12 top tips to improve your memory

Are you one of those people that can remember the lyrics to the Dirty Dancing soundtrack, but can’t remember what you popped to the corner shop for? You need these tips urgently…  

Train your brain: Play word games, turn off your GPS and use a map, learn a language, take up a new hobby. Using your brain in a way that you usually don’t helps to strengthen memory. One study showed that using a brain-training app over a four-week period helped adults improve their performance in memory tests, while brain games have also been shown to reduce the risk of dementia in older people. Get that crossword out today and have a go.

Down a cup of coffee: Often feel like your brain can’t function until your morning coffee? Well there could be something in that. Caffeine has been shown to help improve long-term memory, with older people who drink several cups of coffee or tea over the day experiencing fewer memory problems than their peers who drank less. Double espresso anyone?  

Turn up the music: Cranking up the music can help with concentration and memory, and while you may think a nice piece of classical music is best for boosting your brain, one study showed that music with faster beats can actually stimulate the brain to give a better response.  

Meditate: The theory goes that when you’re able to focus better, you’re able to store all those important things in your short-term memory. We’re a multi-tasking nation, which isn’t always great for our memory, so take time out to meditate daily for a few minutes and you should see an improvement fairly quickly in your short-term memory.

Stuff your face with chocolate: Yes, there is a god! Dark chocolate is full of flavonoids, which are really good for your brain. Not only do they help blood vessels and neurons grow, but they also increase blood flow in the part of the brain involved with the memory. Choose chocolate with a cocoa content of 70% or more to get those brain boosting benefits.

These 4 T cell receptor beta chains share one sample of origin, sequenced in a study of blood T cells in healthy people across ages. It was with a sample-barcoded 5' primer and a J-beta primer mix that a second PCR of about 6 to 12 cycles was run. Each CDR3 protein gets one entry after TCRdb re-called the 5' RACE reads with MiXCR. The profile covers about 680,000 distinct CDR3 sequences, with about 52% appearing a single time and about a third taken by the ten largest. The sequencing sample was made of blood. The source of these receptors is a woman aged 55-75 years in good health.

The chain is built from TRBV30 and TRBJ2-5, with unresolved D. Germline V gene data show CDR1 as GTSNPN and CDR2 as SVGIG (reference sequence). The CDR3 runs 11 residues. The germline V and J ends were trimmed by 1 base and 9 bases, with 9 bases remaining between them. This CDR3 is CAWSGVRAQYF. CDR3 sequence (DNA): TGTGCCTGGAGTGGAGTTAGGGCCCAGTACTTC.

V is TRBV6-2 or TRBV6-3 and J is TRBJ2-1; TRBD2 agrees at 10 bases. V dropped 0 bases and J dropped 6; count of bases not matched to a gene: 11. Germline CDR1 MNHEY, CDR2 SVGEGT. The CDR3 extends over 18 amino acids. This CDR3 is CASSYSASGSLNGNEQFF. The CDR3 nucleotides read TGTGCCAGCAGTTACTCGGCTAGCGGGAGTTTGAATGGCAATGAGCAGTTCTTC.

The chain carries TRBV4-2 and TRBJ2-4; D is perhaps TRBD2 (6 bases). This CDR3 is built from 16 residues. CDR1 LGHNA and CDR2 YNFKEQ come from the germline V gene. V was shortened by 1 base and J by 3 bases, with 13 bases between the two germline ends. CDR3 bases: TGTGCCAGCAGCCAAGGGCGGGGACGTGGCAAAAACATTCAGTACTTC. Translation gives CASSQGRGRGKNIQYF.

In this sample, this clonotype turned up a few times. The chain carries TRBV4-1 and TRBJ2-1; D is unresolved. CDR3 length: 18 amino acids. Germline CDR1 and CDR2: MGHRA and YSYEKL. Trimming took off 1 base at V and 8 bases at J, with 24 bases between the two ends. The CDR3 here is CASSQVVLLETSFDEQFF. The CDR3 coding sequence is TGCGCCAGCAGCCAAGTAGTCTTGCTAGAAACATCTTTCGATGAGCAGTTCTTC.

Chew some gum: This is no willy-nilly chewing though, this is chewing gum while you’re learning something. There’s no solid science behind this but it’s thought that chewing helps improve our memory because it increases activity in the hippocampus (a part of the brain, not a hippo university sadly). What have you got to lose? It might help you recall your shopping list and will definitely leave you with fresh-smelling breath!

Pop a pill: Omega-3 is the holy grail of brain supplements. The fatty acid is important in building those essential parts of the brain responsible for memory, emotion and attention.

Get physical: Olivia Newton John knew what she was talking about when she released Let’s Get Physical… What do you mean she wasn’t singing about improving your memory?! Exercise raises levels of a protein that helps form new brain cells. It also increases oxygen, which promotes connectivity between brain cells. 

Hang out with your mates: Yep, having an active social life is not only fun but it’s also good for your memory. In studies, people with a good social life were shown to have the slowest rate of decline in their memory, while as little as ten minutes of conversation with a friend helps improve your memory. Pass us the phone!

Chill out: We live in an age where everyone is super busy, but constantly being on the go can be really bad for our brains. In fact, 10-15 minutes of thinking in the quiet, away from whatever task you’re doing, will help you solidify what you’ve just learnt/written down/remembered you need to do.

Create a visual journey: Memory experts are good at remembering because they create a visual journey. For example, if you have to remember to call Mike and ask about fitting your new ceiling light, you could imagine picking up a mike and singing a duet of Ray Of Light with Madonna.

The more vivid and absurd the visual images are, the more likely you are to remember. This is because your brain stores and recalls images much more easily than words, so get creative and make your everyday chores into a visual feast that Disney would be proud of.

Write it down: Your brain is more active when you’re physically writing things down rather than automatically typing them out. One study found that students who took notes by hand had better recall. Take it one step further and do a mind map – a visual way of recording your thoughts. It combines visuals with writing so will help you remember what you need to do. Also, it’s much more interesting than writing a boring old list!

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